• Fee: Free Practice Tests (based on CPACC Guide https://www.accessibilityassociation.org/ )
  • Passing score: 95%
  • Time limit: 40 minutes
  • Number of questions: 40
  • Format: Multiple Choice, Multi Answer and True/False
  • Difficulty: Advance
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CPACC Practice Exam - 2

CPACC Practice Exam - 2

1 / 40

What is the Air Carrier Access Act of 1986?

2 / 40

How can you make a site more flexible to use?

3 / 40

What does ICT mean?

4 / 40

How do you design for low physical effort?

5 / 40

What is the Japanese Basic Law for Persons with Disabilities?

6 / 40

What's the 21st Century Communications and Video Accessibility Act (CVAA)?

7 / 40

What's a VPAT?

8 / 40

What is the EN 301 549?

9 / 40

Approximately how many people in the world have some level of hearing loss?

10 / 40

How can you create equitable use cases?

11 / 40

What is The Standard Rules on the Equalization of Opportunities for Persons with Disabilities?

A non-legally binding document from the UN that can help governments make policy decisions regarding people with disabilities. It has 22 rules that fit into the following categories, as well as a monitoring mechanism:
1. Preconditions for Equal Participation
2. Target Areas for Equal Participation
3. Implementation Measures

12 / 40

What's the difference between usability and UX?

13 / 40

Around how many people in the world are deafblind?

14 / 40

How can you make a site more simple and intuitive to use?

15 / 40

Which type of colorblindness is the most common?

16 / 40

What is the Ontarians with Disabilities Act?

17 / 40

What are the three types of primary brain networks?

1. Recognition networks - collecting and understanding information and recalling facts
2. Strategic networks - planning, organizing, and connecting
3. Affective networks - giving personal meaning to knowledge

18 / 40

What is the Swedish Discrimination Act of 2009?

19 / 40

What is the Universal Design principle "flexibility in use" and what are some examples of it?

20 / 40

What are the 7 principles of universal design?

1. equitable use
2. flexibility in use
3. simple and intuitive use
4. perceptible information
5. tolerance for error
6. low physical effort
7. size and space for approach and use

21 / 40

What is the Universal Design principle "low physical effort" and what are some examples of it?

A person should be able to use the product or navigate the environment comfortably without getting unnecessarily tired.

- drinking fountains, doors, and toilets that have automatic sensors
- kitchen utensils that are easy to hold and use
- touch lamps

22 / 40

How do you design for size and space?

23 / 40

What is the Universal Design principle "simple and intuitive use" and what are some examples of it?

The purpose of the product or environment's features should be easy to understand - a person who doesn't speak the language or who has a cognitive disability should still be able to use it.

- standardized signs, symbols, and icons
- printed materials that have both text and images
- control panels that don't have extra buttons

24 / 40

What is the UK Equality Act of 2010?

25 / 40

What is the Universal Design principle "tolerance for error" and what are some examples of it?

The design should lower the chances of an error or accident happening.

- touchscreens and buttons should be large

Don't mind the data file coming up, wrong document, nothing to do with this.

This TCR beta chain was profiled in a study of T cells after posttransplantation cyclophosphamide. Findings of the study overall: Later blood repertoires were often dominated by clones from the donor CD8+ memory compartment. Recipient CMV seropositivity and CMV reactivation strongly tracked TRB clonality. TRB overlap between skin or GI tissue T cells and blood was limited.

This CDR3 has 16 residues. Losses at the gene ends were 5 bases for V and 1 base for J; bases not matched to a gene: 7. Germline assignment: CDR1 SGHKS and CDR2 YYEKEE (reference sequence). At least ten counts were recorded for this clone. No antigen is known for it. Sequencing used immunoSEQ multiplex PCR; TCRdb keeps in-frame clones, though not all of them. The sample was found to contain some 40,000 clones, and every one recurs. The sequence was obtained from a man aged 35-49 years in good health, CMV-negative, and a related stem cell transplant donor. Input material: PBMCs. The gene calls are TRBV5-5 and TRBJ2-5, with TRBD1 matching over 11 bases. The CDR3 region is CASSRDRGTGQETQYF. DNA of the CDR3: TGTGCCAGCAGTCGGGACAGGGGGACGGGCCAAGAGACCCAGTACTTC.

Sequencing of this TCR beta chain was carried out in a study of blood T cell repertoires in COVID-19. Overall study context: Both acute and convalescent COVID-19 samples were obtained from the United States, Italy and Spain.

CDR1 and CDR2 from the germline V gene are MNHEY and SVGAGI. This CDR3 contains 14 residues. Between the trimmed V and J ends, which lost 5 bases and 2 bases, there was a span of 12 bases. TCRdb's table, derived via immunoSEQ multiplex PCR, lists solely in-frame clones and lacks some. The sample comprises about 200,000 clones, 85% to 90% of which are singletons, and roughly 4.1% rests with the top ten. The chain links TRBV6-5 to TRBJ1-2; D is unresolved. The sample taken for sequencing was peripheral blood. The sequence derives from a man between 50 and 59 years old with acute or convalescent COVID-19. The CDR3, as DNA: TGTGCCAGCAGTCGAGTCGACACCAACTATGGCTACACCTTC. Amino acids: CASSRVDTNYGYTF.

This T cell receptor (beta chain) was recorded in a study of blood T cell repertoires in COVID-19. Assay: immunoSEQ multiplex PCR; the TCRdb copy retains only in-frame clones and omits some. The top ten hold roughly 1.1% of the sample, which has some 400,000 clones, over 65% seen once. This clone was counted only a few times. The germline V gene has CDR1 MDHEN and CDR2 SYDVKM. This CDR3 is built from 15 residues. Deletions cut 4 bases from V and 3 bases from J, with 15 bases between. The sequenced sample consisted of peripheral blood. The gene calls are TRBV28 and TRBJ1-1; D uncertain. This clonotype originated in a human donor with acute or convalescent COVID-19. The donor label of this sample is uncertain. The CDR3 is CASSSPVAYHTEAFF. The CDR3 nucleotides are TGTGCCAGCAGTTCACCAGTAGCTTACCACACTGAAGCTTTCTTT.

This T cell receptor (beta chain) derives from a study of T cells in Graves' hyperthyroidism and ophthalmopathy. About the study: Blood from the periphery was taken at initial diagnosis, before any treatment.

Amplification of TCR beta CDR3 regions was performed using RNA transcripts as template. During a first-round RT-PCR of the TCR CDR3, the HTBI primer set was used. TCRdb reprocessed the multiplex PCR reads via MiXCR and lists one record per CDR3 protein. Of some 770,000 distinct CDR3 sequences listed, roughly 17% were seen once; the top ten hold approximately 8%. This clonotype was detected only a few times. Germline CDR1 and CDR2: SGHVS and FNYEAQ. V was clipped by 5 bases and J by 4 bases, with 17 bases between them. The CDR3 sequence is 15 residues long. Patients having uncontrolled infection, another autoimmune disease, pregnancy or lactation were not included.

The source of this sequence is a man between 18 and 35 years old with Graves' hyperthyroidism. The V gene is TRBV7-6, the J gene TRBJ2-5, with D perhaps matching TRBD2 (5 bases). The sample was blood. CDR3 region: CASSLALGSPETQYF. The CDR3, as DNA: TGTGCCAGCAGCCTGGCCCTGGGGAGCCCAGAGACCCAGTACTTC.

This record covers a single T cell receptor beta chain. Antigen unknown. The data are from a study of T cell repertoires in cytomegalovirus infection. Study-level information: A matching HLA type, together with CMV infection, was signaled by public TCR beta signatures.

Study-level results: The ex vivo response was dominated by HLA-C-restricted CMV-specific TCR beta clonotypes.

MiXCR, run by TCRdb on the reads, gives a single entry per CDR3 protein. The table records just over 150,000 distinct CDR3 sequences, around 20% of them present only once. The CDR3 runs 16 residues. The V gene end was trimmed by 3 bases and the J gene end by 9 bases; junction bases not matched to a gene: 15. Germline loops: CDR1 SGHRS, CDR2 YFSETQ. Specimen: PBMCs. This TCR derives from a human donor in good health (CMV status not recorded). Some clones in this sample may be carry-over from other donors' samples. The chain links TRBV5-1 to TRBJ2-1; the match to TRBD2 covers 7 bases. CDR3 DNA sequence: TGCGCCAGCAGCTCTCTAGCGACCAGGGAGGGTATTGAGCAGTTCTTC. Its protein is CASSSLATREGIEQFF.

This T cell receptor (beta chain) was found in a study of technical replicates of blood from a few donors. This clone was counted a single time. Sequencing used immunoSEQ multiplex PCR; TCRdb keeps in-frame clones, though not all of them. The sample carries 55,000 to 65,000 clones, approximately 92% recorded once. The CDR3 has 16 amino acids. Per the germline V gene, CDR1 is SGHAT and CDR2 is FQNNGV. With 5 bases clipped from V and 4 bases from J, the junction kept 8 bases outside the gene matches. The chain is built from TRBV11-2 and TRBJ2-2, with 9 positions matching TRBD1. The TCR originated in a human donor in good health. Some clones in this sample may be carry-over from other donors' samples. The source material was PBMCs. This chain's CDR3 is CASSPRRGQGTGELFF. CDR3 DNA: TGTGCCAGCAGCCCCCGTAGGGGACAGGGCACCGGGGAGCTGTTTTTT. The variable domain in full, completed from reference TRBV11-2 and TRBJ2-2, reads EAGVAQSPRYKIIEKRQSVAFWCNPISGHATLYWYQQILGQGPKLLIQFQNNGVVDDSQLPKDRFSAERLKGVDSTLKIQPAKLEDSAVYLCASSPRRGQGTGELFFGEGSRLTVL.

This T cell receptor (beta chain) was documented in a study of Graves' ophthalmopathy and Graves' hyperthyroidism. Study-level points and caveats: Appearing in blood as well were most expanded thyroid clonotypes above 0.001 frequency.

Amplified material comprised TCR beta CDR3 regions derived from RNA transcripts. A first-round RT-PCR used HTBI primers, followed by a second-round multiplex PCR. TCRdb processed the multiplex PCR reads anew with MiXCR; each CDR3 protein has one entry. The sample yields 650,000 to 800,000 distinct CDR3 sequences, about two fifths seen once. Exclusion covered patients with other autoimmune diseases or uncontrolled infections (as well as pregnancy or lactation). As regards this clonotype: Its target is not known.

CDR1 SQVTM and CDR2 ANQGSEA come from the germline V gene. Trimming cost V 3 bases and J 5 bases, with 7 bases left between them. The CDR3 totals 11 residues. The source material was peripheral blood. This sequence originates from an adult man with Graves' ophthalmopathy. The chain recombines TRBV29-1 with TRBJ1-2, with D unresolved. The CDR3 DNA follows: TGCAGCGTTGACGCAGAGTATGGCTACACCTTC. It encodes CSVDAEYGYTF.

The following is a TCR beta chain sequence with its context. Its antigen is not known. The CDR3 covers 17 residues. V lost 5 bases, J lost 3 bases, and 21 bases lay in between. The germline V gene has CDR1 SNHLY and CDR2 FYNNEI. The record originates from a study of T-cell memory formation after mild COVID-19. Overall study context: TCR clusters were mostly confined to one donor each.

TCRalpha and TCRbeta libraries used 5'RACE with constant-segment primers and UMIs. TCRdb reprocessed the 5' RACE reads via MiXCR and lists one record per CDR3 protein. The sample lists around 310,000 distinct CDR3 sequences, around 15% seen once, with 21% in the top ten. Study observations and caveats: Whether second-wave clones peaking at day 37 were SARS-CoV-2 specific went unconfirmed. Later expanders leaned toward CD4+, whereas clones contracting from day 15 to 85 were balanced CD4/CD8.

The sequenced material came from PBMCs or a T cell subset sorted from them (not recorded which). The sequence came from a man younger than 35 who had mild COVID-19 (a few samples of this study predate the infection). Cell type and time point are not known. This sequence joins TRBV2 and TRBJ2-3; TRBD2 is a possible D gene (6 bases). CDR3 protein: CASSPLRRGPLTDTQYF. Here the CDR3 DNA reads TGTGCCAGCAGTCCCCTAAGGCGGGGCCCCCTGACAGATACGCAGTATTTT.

- appliances that could be dangerous and screens that include private information should shut off or log out after a specific amount of time (preferably with the option to extend the time period)

26 / 40

What is the Universal Design principle "equitable use" and what are some examples of it?

The design of the product or environment should be useful and marketable to everyone - if it can't be equal it should be equivalent.

- having the same entrance for everyone
- sidewalks with curb cuts
- elevators in buildings with multiple floors

27 / 40

What are ICT options for people with mobility disabilities?

28 / 40

What does AAC mean?

29 / 40

What is the Universal Design principle "size and space for approach and use" and what are some examples of it?

Space should be provided in the design so that it allows anyone to use the design features regardless of physical build or physical abilities.

- bathrooms with space for walkers and wheelchairs
- turnstiles and gates in public places that are large enough for people with mobility issues
- wide aisles, hallways, and doorways

30 / 40

What are ICT options for people who are deafblind?

31 / 40

What are ICT options for people with cognitive disabilities?

32 / 40

Approximately how many people in the world have low vision?

33 / 40

What is the UK Civil Aviation Authority?

An advisory board founded in 1972 that oversees regulating aviation in the UK. The group has a goal of providing support and equal opportunities to fly for every passenger regardless of ability.

34 / 40

How can you add information to your site or product in a way that's perceivable?

35 / 40

What is the ADA?

36 / 40

What are ways to increase tolerance for error on a site?

37 / 40

What is Section 508?

38 / 40

What is the ADA Title I?

It prohibits private companies, state and local governments, staffing companies, and labor unions from discriminating against people with disabilities during an application process, while working, or after they've been employed.

 

39 / 40

Approximately how many people in the world are blind?

40 / 40

What is the Universal Design principle "perceptible information" and what are some examples of it?

A person's sensory abilities should not hinder them from receiving information.

- Braille next to printed text on signs and buttons
- Visual and audio feedback at transportation stations and on elevators
- Doorbells that have lights or vibrating options instead of only sound

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